Newsletter Signup x

Childhood cancer treatments

The outlook for children with cancer has improved dramatically over the last 50 years. In the early 1960s, three quarters of children diagnosed with cancer died. Today, more than three quarters of children survive. However this high overall survival rate masks wide variation between different types of cancer.

Retinoblastoma, a cancer of the eye, can now be cured in almost every young patient. Neuroblastoma has the worst overall survival of the 10 main diagnostic groups – at 67%. Within the main diagnostic groups, there are some rare sub-types of cancer that still have appallingly low survival rates. High grade astrocytoma, a type of brain tumour, kills more than 80% of young patients within five years.

The treatments used for childhood cancer are toxic, unpleasant and uncertain. As well as finding new ways to treat those forms of cancer which still have a poor outlook, a major challenge facing doctors today is how to make treatments safer and minimise the risk of treatment-related harm in young patients.

Where? Specialist Centers & Clinical Trials

Most children diagnosed with cancer in the UK will immediately be referred to one of 21 hospitals that are specialist centres for children’s cancer treatment.

Doctors at the specialist centre will confirm the diagnosis and plan the child’s treatment. Some of the later treatment may be given at the family’s local hospital under the guidance of the specialist centre – this is known as shared care.

The child’s treatment will usually be planned by a multidisciplinary team of specialists. Led by a consultant oncologist/haematologist, the team may also include a clinical oncologist (specialising in chemotherapy and radiotherapy), a surgeon, a nurse specialist and a pharmacist as well as other healthcare professionals such as dietitians, psychologists, physiotherapists and occupational therapists. The team will work together to provide treatment and care for the child.

Many children have their treatment as part of a clinical research trial.

Trials aim to improve our understanding of the best way to treat childhood cancers – they usually compare the standard treatment with a new or modified version of the standard treatment. Information gathered from successive trials has been one of the most important factors in the increasing survival rates for childhood cancer.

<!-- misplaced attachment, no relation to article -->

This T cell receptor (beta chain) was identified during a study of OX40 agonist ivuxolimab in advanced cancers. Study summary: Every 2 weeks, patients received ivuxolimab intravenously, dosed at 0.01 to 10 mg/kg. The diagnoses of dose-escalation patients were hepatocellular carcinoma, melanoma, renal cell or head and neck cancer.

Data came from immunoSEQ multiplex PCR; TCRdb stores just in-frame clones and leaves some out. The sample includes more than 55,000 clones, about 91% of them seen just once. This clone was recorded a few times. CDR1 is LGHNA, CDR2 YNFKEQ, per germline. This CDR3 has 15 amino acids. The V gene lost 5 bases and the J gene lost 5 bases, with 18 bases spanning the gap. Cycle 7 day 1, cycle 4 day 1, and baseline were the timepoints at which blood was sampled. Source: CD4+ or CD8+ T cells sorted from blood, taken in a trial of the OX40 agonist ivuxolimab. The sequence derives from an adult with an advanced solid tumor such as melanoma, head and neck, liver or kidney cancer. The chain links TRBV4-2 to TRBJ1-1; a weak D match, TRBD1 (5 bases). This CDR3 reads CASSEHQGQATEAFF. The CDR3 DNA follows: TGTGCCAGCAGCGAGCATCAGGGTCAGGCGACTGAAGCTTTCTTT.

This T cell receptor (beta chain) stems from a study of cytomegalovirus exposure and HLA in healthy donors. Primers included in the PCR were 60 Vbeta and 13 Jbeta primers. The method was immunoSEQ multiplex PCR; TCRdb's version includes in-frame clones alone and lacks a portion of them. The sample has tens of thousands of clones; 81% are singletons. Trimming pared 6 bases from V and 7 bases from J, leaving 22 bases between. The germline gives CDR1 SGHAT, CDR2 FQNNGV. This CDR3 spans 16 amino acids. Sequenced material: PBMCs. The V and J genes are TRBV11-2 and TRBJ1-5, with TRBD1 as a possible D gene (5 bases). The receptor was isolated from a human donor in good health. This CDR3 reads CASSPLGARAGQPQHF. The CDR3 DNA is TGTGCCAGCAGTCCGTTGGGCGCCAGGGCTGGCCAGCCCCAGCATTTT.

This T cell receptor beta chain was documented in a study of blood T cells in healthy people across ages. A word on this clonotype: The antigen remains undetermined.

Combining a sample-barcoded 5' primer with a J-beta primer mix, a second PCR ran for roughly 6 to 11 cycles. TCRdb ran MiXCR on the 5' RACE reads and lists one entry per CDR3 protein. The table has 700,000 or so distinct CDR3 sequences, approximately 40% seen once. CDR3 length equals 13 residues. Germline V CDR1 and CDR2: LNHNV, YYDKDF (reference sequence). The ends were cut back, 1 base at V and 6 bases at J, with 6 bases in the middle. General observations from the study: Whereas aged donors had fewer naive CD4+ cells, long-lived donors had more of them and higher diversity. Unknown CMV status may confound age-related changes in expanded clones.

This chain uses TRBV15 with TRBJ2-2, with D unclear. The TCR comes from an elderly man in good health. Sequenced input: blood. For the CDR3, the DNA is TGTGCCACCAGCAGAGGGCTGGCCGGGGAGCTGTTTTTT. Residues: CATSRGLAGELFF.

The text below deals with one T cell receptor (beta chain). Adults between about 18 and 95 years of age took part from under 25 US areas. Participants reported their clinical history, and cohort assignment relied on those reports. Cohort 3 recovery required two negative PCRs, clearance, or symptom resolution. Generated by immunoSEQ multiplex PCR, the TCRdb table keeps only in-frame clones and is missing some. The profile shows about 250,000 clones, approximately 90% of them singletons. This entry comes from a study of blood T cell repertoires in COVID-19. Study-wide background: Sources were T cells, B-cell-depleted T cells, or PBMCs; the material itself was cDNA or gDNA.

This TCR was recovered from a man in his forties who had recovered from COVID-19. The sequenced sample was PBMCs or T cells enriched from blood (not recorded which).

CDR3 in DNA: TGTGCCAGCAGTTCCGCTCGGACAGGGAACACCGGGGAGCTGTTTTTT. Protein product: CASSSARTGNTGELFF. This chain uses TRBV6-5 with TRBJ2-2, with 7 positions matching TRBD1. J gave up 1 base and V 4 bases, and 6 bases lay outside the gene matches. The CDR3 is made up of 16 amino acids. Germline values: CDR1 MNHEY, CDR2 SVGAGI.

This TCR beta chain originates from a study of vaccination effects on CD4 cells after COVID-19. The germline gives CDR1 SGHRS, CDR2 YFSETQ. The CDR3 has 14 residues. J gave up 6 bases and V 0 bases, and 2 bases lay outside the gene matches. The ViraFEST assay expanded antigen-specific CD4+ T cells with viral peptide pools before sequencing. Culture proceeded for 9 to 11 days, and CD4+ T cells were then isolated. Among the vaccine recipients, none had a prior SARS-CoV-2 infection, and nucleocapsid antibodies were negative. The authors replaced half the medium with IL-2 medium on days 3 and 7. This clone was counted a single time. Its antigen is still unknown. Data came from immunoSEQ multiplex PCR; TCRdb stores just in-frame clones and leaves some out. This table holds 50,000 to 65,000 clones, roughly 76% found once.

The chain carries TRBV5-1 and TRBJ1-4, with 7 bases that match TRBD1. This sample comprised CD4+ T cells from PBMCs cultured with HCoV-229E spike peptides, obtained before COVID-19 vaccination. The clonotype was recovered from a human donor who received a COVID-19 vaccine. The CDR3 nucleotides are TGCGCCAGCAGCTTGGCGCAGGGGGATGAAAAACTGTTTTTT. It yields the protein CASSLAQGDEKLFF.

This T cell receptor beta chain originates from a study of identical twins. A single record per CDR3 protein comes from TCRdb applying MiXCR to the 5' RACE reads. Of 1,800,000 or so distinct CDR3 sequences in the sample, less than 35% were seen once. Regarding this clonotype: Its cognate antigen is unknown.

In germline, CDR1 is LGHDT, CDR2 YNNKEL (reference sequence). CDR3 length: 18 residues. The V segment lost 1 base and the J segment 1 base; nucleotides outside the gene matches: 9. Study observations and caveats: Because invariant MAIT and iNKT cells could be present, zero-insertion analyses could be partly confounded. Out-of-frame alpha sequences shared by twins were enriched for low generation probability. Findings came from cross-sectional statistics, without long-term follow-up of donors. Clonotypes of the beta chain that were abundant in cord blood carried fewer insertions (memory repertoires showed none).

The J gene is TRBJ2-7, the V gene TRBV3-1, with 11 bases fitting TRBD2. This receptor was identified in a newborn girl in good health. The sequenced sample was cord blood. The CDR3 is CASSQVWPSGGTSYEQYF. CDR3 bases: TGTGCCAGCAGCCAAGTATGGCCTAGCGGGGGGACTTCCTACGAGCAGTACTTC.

Taking part in a clinical trial is entirely voluntary; the medical team will provide detailed information and you will be given plenty of time to decide whether it is right for your child. Children who do not take part will receive the current standard treatment.

Most children diagnosed with cancer in the UK will immediately be referred to one of 21 hospitals that are specialist centres for children’s cancer treatment.

Doctors at the specialist centre will confirm the diagnosis and plan the child’s treatment. Some of the later treatment may be given at the family’s local hospital under the guidance of the specialist centre – this is known as shared care.

The child’s treatment will usually be planned by a multidisciplinary team of specialists. Led by a consultant oncologist/haematologist, the team may also include a clinical oncologist (specialising in chemotherapy and radiotherapy), a surgeon, a nurse specialist and a pharmacist as well as other healthcare professionals such as dietitians, psychologists, physiotherapists and occupational therapists. The team will work together to provide treatment and care for the child.

Many children have their treatment as part of a clinical research trial.

Trials aim to improve our understanding of the best way to treat childhood cancers – they usually compare the standard treatment with a new or modified version of the standard treatment. Information gathered from successive trials has been one of the most important factors in the increasing survival rates for childhood cancer.